“Western monarch butterflies dropped by ~97% of their average historic abundance between the 1980s and mid-2010s. In winter 2018–2019, the population plummeted even farther, to fewer than 30,000 monarchs, which represents a single year drop of 86% and a drop of >99% since the 1980s. The population may now be hovering at its quasi-extinction threshold. In this Perspectives piece, we: (1) Place the current status in context, (2) Highlight the most likely window during the annual life cycle when the population declined, (3) Review probable causes of long-term declines, and (4) Recommend steps that the public, policy makers, and land managers can take to recover western monarchs. The available studies reinforce the hypotheses that overwintering habitat loss and loss of central California breeding habitat, as well as pesticide use, are likely important contributors to the western monarch’s long-term decline. The most limiting part of the migratory cycle appears to be concentrated during the overwintering stage and/or in early spring. If western monarchs are in fact entering an extinction vortex, they need extraordinary efforts—focused on the most vulnerable periods of the annual cycle— to save the migration. Critical short-term conservation priorities are to (1) Protect, manage and restore overwintering habitat, (2) Protect monarchs and their habitat from pesticides, (3) Restore breeding and migratory habitat in California, (4) Protect, manage, and restore summer breeding and fall migration monarch habitat throughout the western monarch’s range, and (5) Fill research gaps to inform western monarch recovery strategies.”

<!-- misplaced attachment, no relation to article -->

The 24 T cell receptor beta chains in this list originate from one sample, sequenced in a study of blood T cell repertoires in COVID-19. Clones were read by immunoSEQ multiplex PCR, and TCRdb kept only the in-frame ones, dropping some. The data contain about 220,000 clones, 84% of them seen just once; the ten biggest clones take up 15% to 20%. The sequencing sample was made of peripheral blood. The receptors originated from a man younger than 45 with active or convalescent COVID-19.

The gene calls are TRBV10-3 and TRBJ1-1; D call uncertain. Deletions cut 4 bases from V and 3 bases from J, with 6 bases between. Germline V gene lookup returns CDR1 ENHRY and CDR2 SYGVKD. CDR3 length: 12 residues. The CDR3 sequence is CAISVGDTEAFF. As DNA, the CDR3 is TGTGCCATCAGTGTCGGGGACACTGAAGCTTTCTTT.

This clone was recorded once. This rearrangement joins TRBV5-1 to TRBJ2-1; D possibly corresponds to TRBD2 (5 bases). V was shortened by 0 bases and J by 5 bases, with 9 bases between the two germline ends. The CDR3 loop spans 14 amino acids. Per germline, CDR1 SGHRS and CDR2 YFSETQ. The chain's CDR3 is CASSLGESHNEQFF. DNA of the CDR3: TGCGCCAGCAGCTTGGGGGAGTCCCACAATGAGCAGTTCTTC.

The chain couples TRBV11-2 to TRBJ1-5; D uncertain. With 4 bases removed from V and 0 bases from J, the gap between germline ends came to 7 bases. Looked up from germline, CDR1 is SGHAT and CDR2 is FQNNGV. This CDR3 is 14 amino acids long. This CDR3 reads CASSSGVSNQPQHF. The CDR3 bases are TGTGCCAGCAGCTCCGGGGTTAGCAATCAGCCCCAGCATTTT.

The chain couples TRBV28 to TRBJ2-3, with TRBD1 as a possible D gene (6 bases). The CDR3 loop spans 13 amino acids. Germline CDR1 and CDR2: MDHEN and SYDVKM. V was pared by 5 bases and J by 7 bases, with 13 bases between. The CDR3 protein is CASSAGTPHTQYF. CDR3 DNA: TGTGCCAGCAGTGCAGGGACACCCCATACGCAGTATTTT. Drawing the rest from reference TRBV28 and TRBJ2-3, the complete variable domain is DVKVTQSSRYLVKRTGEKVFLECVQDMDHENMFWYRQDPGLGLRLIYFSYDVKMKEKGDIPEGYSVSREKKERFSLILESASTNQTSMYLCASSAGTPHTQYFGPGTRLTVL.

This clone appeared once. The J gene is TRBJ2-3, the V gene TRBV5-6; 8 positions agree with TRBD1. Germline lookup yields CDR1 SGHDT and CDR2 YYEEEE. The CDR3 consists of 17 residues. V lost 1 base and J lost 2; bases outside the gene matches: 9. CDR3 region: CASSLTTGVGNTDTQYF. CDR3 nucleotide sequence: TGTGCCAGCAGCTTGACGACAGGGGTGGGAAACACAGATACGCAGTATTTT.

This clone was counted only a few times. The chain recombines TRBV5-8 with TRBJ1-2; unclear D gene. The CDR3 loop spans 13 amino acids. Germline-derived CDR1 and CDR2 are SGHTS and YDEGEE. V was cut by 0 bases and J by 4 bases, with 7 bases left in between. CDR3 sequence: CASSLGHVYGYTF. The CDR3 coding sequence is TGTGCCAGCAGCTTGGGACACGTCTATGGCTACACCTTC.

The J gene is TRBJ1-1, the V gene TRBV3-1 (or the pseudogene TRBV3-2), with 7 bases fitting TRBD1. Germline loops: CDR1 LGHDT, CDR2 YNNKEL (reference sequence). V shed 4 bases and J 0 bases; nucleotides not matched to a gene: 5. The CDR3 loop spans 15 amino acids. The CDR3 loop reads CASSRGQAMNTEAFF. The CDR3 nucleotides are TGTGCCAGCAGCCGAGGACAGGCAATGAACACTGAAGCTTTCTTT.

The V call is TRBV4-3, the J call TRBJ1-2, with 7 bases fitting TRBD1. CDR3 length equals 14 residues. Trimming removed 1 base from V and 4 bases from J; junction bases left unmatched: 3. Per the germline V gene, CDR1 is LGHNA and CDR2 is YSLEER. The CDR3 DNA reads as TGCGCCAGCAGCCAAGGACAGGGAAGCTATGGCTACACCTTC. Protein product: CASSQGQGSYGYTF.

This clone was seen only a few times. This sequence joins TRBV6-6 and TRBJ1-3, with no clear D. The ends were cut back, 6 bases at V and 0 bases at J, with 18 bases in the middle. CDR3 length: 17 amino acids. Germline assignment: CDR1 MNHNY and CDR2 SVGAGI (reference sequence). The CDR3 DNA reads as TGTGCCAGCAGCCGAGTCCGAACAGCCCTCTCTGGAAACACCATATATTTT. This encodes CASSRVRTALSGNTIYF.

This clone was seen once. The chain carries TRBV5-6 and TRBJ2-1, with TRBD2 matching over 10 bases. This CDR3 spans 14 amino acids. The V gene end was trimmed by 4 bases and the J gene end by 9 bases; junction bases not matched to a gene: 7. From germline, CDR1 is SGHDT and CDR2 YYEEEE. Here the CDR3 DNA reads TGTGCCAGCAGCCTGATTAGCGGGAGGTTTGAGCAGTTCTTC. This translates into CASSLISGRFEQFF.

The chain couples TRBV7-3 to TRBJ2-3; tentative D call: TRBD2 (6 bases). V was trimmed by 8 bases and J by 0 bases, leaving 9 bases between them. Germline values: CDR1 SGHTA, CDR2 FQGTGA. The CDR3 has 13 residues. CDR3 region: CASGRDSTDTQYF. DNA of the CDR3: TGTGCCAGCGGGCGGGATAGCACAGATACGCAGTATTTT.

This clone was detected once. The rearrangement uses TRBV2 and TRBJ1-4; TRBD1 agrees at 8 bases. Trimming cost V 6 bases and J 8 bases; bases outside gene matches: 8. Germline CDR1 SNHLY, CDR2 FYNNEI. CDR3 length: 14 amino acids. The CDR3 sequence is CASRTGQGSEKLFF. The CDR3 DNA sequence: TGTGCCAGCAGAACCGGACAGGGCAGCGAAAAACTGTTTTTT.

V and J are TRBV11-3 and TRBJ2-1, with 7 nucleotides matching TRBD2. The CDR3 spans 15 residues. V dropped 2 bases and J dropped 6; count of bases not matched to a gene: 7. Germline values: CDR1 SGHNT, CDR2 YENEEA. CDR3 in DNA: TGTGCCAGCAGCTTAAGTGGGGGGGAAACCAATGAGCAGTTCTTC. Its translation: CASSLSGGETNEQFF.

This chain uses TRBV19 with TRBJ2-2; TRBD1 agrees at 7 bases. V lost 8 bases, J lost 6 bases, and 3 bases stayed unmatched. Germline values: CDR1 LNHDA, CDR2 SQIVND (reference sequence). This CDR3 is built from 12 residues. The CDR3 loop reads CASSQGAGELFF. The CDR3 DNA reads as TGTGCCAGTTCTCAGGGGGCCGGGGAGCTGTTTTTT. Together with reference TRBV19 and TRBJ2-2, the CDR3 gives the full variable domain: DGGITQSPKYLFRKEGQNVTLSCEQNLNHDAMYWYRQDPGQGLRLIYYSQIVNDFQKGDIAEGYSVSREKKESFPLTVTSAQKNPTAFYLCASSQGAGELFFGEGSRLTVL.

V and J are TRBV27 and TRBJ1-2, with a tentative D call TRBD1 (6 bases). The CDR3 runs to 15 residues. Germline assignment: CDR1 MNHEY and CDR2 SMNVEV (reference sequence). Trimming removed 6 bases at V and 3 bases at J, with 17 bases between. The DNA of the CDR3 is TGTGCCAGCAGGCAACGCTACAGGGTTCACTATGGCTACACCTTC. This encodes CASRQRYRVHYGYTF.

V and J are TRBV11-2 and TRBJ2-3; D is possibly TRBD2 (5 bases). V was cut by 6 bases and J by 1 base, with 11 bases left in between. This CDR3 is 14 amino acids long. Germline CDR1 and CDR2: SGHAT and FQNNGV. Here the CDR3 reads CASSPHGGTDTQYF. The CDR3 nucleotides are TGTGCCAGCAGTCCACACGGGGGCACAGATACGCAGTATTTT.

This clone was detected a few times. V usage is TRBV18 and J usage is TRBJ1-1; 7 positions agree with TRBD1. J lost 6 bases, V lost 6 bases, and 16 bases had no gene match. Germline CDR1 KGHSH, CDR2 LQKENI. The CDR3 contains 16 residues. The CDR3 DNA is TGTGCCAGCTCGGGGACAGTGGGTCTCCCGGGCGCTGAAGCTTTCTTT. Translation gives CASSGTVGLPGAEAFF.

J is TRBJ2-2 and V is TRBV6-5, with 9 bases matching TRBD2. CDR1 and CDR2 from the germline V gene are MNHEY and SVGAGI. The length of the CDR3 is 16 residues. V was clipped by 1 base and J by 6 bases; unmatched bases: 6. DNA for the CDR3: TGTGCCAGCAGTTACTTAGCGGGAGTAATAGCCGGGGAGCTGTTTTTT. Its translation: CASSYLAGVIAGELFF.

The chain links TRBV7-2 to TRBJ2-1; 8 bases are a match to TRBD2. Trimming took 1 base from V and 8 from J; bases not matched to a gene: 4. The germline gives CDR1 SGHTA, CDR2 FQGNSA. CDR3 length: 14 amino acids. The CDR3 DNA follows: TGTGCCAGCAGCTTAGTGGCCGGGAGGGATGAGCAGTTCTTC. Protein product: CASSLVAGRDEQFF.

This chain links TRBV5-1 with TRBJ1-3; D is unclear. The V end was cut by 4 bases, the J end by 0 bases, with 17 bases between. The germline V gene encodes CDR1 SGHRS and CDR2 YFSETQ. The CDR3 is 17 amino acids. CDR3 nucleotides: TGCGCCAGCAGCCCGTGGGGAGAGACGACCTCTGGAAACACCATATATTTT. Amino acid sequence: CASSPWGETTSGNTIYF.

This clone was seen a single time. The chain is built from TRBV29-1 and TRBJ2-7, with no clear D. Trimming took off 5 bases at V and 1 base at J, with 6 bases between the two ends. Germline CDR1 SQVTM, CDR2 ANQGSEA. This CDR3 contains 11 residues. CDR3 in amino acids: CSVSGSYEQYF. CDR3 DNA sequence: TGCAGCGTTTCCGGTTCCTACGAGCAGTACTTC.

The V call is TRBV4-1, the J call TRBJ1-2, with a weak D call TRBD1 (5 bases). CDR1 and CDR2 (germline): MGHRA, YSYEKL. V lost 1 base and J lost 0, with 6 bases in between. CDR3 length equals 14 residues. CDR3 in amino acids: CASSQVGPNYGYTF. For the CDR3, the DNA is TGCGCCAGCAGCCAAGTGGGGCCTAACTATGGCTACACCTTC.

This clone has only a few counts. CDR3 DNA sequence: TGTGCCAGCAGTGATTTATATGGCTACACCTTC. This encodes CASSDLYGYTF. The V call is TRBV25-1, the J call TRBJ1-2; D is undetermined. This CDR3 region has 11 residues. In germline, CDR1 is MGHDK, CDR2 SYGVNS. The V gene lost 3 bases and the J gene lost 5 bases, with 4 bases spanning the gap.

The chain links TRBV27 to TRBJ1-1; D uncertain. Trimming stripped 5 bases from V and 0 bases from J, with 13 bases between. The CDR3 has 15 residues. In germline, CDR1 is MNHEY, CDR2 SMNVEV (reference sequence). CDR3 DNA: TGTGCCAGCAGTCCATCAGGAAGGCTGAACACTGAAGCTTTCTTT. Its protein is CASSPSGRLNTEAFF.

1. Dennis, thank you for sharing that article. I hope all Californians (as well as those living in other western states) read the last sentence and realize they can take some action on items 1-4 to help carry out the critical short-term conservation priorities.

  2. Holly beyer

    And the feeding continues,i even purchased mw shipped from kentucky to feed the Halloween cats,what travelled all that way withbplants,5 cats,are these mexican migratory butters i now have? And why me??????? Yes i clipped the leaves and have the kentucats in their own special container,asked david if he wants me to tag these eastern cats or not,havent heard back yet from him. Will they migrate to california? Or be confused and try to get to mexico? What a year!feeling blessed!

  3. Heather Thrapp Mauck

    Thanks so much Kenda! I’ve thoroughly enjoyed every post. It has been nice to see the faces behind the names I read about as well. This was my third year rearing Monarchs and I’m still learning so much. It was fun to read about the “big picture” and see how the stories were interconnected. Personally, I’m thankful to Glenn Risley for having the idea and for venturing into growing milkweed for the MG Spring Fair. I bought some milkweed at the garden fair and that started my journey and love of Monarchs! Thank you to everyone who has put in the time and the miles to help the Monarchs and to educate the public about their plight. It is truly a labor of love! ?